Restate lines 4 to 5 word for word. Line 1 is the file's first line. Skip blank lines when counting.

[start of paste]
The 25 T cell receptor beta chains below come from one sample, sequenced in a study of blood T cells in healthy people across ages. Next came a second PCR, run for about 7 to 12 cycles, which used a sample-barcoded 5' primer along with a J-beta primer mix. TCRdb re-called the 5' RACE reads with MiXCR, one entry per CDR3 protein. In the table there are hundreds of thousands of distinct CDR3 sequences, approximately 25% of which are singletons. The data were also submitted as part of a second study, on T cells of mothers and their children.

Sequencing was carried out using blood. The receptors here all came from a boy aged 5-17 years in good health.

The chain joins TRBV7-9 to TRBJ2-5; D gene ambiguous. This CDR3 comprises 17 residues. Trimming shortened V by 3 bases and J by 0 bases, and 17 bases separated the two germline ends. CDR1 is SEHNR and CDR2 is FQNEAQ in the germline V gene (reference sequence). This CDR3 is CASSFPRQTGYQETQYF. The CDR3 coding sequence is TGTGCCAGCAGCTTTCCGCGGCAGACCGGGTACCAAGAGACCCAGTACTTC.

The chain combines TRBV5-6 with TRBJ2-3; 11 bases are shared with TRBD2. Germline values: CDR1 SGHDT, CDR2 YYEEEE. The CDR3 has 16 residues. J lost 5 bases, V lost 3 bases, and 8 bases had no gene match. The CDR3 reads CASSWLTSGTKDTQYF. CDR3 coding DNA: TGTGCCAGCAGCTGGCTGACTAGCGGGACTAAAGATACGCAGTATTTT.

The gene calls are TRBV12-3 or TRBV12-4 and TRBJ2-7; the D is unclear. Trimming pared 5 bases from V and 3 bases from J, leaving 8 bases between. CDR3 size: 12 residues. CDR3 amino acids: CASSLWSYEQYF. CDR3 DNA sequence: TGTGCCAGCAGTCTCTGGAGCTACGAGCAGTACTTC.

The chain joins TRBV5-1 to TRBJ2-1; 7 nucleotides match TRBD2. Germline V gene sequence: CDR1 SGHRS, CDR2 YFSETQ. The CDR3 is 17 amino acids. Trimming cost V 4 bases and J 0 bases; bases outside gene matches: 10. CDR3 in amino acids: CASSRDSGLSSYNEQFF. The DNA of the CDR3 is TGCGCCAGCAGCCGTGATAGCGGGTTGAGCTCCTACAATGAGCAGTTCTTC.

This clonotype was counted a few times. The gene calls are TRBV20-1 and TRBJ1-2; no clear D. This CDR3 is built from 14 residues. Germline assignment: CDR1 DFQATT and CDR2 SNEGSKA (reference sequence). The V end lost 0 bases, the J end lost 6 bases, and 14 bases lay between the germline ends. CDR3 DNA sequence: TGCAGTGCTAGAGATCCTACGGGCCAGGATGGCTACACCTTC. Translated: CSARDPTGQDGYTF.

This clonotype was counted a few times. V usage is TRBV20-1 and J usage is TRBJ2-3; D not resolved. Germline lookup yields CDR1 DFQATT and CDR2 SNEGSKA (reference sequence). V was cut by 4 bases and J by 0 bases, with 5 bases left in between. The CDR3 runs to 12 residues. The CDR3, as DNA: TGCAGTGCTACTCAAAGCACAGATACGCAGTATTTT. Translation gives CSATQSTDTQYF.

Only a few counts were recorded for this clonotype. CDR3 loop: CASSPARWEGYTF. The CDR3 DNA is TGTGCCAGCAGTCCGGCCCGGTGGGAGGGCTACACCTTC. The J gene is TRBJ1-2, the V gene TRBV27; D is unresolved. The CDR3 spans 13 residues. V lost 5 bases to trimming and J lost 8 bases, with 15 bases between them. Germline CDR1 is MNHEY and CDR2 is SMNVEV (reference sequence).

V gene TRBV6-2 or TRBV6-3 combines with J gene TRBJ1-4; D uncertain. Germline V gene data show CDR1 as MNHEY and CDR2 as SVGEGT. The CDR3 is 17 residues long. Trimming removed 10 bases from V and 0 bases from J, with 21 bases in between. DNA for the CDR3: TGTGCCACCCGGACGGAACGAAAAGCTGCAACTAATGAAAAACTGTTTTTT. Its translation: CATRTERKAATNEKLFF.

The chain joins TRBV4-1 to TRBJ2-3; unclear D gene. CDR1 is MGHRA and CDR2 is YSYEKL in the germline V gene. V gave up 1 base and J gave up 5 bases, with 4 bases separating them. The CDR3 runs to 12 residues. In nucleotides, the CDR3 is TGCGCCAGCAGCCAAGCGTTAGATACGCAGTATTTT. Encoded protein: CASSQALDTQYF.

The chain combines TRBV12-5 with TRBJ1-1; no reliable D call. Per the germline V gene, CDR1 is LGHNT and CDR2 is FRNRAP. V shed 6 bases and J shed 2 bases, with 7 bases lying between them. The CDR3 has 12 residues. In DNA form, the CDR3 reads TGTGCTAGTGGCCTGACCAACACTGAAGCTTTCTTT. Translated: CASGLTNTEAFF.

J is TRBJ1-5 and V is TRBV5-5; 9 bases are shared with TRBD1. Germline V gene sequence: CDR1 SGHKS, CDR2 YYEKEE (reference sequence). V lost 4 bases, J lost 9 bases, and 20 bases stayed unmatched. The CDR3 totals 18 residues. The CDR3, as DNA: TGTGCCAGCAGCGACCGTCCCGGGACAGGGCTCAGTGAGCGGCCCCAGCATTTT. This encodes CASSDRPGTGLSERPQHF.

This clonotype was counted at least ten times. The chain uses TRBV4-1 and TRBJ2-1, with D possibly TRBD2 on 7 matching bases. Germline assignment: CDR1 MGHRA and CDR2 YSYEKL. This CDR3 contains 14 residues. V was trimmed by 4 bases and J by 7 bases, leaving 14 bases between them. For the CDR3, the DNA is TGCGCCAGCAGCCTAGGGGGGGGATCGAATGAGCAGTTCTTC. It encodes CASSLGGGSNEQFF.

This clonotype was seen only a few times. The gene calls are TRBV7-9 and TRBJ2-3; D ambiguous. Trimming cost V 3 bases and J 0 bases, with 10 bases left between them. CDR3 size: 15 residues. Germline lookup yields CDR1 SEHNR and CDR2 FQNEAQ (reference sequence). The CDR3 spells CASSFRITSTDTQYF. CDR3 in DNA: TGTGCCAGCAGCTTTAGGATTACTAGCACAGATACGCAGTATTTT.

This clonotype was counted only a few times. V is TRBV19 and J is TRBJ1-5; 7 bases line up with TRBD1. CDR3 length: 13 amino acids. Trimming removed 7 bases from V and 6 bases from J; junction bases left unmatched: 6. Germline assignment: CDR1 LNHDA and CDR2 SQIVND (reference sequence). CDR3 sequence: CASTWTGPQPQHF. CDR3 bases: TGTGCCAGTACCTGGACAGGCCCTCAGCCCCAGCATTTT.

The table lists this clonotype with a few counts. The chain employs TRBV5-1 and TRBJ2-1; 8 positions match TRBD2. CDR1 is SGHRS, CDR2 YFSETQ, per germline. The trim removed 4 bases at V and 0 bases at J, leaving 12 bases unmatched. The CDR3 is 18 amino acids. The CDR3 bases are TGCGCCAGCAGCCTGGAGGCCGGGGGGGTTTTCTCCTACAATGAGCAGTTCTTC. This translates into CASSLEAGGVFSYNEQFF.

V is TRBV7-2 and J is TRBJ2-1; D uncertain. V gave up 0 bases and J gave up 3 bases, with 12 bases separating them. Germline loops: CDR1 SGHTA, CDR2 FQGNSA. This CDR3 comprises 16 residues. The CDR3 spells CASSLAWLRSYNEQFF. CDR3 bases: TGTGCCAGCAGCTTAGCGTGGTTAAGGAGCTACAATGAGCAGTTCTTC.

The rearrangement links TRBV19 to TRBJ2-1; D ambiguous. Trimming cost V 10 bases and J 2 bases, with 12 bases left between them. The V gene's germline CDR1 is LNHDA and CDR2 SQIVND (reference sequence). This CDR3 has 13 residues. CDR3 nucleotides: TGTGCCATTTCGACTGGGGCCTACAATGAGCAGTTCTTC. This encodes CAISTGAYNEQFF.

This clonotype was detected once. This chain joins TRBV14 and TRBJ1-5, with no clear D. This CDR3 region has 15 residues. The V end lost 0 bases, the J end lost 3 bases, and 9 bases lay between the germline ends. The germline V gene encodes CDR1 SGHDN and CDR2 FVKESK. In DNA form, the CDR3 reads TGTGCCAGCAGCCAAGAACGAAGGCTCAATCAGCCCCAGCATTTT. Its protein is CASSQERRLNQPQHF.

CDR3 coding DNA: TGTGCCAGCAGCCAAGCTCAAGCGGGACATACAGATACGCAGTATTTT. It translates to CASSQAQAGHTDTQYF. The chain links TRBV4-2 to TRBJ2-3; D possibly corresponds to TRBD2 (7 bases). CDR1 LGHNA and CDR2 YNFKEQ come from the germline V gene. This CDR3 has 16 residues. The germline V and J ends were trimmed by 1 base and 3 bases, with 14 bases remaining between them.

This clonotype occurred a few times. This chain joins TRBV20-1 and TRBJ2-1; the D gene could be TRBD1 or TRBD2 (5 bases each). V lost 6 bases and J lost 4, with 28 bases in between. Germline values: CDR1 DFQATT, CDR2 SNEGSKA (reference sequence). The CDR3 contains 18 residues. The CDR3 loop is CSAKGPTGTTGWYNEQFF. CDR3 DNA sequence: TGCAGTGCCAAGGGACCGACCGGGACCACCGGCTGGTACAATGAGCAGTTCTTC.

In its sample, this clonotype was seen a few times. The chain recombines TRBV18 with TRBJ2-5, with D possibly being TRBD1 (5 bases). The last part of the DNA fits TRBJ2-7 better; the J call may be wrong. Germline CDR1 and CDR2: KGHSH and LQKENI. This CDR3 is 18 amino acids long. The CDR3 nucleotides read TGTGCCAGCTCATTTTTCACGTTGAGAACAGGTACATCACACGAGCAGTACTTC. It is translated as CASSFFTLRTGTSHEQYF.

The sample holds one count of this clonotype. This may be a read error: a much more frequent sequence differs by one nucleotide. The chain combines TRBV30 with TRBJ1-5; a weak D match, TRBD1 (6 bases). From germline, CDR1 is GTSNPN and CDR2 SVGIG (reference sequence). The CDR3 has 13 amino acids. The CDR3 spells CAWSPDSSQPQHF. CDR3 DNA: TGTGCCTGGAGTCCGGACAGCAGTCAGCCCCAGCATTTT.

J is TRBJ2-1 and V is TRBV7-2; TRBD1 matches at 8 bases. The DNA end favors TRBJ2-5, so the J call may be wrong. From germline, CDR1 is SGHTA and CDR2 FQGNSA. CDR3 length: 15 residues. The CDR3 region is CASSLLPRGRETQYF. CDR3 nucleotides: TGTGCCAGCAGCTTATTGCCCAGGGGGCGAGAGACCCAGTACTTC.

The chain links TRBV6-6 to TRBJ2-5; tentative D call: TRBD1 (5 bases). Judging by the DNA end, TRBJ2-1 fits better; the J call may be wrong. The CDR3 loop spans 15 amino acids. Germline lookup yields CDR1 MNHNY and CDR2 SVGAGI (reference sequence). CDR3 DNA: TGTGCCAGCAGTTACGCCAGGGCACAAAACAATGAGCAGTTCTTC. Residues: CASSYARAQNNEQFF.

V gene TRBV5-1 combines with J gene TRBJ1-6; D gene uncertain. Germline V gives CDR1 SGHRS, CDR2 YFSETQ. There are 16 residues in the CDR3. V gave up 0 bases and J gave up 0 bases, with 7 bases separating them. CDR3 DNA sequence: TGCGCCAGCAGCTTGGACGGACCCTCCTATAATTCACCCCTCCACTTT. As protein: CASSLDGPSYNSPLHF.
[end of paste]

The chain combines TRBV5-6 with TRBJ2-3; 11 bases are shared with TRBD2. Germline values: CDR1 SGHDT, CDR2 YYEEEE. The CDR3 has 16 residues. J lost 5 bases, V lost 3 bases, and 8 bases had no gene match. The CDR3 reads CASSWLTSGTKDTQYF. CDR3 coding DNA: TGTGCCAGCAGCTGGCTGACTAGCGGGACTAAAGATACGCAGTATTTT.

The gene calls are TRBV12-3 or TRBV12-4 and TRBJ2-7; the D is unclear. Trimming pared 5 bases from V and 3 bases from J, leaving 8 bases between. CDR3 size: 12 residues. CDR3 amino acids: CASSLWSYEQYF. CDR3 DNA sequence: TGTGCCAGCAGTCTCTGGAGCTACGAGCAGTACTTC.